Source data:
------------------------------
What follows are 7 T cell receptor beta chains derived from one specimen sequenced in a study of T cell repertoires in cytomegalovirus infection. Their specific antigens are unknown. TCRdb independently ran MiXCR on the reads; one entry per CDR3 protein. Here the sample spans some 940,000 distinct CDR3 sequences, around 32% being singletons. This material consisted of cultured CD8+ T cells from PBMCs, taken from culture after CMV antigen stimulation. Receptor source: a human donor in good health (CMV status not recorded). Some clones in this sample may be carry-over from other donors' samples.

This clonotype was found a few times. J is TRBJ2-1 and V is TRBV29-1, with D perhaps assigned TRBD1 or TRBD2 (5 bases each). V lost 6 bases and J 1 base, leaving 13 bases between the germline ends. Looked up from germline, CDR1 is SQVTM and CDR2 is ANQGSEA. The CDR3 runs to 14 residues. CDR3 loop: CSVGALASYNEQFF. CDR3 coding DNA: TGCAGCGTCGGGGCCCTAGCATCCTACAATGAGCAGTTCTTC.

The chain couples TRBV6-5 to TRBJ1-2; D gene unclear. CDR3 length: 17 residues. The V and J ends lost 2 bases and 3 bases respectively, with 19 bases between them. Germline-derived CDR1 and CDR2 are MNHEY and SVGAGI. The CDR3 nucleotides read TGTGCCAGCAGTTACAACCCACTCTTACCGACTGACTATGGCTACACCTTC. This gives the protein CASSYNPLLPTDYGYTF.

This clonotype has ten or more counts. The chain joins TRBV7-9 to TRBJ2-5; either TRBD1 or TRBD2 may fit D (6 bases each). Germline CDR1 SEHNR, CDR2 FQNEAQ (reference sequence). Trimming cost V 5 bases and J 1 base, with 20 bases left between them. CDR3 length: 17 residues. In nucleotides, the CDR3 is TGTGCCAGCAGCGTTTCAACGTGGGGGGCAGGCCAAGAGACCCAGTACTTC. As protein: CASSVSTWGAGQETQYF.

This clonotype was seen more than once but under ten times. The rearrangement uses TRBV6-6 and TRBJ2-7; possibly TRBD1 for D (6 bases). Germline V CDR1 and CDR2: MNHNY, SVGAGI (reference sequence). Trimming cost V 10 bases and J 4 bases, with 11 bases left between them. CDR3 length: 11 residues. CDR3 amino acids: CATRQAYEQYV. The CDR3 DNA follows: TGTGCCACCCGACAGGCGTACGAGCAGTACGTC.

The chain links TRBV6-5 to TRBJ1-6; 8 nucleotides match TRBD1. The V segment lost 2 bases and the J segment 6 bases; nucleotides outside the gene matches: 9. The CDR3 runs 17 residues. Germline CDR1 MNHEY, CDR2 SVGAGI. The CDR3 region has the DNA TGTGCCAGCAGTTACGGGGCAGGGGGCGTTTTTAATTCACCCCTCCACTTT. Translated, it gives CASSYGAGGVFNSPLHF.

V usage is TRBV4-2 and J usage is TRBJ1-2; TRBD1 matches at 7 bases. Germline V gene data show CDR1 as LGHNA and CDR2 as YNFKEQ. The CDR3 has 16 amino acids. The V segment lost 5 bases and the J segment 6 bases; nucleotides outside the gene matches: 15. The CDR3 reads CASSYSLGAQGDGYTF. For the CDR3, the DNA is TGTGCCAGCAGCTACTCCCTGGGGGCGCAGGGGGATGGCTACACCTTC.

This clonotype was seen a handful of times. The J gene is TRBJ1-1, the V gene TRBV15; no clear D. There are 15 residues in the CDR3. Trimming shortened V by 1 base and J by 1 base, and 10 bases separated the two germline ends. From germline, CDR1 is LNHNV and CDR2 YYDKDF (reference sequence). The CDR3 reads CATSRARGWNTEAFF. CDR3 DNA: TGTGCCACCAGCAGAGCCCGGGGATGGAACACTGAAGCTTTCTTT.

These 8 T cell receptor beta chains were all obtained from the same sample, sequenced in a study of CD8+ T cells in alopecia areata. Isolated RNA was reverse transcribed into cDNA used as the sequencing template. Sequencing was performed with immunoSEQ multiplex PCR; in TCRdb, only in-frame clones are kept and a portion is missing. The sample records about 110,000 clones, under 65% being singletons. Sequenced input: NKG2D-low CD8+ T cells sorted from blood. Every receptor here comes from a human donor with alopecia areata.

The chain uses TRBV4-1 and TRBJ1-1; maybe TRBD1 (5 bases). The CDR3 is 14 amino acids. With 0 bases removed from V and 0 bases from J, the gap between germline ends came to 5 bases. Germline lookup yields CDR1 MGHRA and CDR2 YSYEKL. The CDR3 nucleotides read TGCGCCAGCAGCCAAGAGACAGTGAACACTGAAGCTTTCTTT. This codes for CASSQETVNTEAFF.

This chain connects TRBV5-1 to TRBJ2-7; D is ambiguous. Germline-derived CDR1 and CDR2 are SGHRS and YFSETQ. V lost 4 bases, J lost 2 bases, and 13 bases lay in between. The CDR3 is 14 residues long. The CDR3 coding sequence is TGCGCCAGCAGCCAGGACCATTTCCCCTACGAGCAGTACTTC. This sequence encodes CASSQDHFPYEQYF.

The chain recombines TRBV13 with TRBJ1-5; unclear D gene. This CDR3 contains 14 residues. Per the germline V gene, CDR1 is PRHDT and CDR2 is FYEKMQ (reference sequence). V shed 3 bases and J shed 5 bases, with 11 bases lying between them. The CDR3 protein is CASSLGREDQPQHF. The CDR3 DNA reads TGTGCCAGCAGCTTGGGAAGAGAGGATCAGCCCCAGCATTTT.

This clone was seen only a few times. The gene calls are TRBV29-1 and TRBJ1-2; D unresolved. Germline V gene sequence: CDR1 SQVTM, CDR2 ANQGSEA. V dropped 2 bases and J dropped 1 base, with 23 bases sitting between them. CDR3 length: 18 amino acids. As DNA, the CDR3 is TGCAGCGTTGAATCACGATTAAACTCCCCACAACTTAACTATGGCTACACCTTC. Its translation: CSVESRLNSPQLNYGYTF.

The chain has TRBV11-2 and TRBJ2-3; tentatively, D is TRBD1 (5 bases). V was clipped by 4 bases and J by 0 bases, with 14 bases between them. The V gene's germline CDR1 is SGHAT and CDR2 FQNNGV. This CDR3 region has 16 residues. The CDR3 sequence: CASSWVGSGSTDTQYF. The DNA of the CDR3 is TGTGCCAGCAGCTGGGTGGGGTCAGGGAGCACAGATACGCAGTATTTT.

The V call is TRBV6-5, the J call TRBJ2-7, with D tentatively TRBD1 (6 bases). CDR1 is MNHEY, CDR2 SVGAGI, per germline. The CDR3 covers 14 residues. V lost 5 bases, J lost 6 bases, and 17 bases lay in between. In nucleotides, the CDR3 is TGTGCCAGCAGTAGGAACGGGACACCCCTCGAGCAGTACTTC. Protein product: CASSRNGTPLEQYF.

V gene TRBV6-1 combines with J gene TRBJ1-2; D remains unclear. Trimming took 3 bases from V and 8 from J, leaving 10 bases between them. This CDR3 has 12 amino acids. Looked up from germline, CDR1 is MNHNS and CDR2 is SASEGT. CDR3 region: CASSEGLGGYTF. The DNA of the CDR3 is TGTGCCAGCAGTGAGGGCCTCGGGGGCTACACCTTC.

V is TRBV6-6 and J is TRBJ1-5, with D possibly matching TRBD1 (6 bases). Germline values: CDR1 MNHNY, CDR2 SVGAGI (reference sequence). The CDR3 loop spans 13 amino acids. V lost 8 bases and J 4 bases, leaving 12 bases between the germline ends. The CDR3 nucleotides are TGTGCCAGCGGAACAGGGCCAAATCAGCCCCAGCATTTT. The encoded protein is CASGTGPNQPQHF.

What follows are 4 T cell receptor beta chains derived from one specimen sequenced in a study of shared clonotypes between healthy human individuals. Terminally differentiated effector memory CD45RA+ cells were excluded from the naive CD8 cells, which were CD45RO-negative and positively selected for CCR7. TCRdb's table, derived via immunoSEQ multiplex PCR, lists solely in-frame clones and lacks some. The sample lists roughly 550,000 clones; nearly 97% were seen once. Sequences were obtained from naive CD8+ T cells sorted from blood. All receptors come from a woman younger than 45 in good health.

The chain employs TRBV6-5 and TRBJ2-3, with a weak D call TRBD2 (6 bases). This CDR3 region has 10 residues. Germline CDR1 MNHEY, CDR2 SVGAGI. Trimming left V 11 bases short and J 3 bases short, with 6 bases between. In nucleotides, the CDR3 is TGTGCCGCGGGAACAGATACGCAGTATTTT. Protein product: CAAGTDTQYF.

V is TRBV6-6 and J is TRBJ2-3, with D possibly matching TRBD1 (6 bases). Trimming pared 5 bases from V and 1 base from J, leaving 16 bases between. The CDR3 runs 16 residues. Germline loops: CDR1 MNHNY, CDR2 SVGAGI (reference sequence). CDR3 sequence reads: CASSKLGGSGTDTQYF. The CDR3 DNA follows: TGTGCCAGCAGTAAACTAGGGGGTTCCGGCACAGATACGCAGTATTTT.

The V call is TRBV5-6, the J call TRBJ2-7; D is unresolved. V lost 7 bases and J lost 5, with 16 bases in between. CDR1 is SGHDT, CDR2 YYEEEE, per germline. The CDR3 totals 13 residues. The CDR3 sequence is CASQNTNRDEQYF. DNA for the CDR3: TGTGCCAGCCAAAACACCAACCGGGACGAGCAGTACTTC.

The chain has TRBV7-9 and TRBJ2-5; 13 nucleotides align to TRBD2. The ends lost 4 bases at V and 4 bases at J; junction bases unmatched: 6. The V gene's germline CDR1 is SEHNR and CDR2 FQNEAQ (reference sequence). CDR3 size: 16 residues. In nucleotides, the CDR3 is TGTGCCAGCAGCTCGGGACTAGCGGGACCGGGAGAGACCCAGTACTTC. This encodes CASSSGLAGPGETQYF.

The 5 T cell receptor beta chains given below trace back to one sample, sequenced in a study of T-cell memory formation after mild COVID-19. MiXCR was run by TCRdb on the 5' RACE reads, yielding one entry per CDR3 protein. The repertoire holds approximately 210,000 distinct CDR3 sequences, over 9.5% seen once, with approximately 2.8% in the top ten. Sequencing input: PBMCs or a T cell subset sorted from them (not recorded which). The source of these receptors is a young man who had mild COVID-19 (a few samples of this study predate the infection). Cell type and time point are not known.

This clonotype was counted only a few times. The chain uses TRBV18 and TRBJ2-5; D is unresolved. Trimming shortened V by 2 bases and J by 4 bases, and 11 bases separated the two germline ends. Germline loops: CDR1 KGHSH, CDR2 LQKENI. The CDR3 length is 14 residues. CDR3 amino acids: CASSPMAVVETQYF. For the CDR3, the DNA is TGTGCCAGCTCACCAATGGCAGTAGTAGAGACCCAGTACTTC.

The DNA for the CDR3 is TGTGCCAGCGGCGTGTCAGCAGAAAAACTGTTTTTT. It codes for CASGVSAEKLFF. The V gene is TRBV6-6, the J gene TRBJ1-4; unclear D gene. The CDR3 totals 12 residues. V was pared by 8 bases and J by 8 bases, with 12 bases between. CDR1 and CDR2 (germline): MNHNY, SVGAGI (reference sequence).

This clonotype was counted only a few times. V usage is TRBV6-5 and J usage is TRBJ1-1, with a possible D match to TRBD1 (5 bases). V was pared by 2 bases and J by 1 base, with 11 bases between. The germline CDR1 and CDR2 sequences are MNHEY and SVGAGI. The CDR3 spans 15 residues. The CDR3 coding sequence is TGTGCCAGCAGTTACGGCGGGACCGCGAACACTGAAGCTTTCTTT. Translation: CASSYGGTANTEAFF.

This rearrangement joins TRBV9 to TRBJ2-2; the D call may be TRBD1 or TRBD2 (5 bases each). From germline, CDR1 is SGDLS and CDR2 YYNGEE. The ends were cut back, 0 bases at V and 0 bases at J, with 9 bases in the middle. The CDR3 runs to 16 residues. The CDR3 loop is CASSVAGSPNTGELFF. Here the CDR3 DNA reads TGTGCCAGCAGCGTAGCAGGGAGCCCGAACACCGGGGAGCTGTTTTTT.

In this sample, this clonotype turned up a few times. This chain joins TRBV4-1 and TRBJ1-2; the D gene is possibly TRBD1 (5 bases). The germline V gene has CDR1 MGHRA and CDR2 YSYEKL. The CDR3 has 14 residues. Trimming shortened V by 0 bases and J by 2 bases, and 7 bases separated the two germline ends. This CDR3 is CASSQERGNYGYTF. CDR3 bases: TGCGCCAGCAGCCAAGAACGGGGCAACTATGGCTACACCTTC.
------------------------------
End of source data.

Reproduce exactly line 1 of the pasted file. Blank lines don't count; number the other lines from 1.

What follows are 7 T cell receptor beta chains derived from one specimen sequenced in a study of T cell repertoires in cytomegalovirus infection. Their specific antigens are unknown. TCRdb independently ran MiXCR on the reads; one entry per CDR3 protein. Here the sample spans some 940,000 distinct CDR3 sequences, around 32% being singletons. This material consisted of cultured CD8+ T cells from PBMCs, taken from culture after CMV antigen stimulation. Receptor source: a human donor in good health (CMV status not recorded). Some clones in this sample may be carry-over from other donors' samples.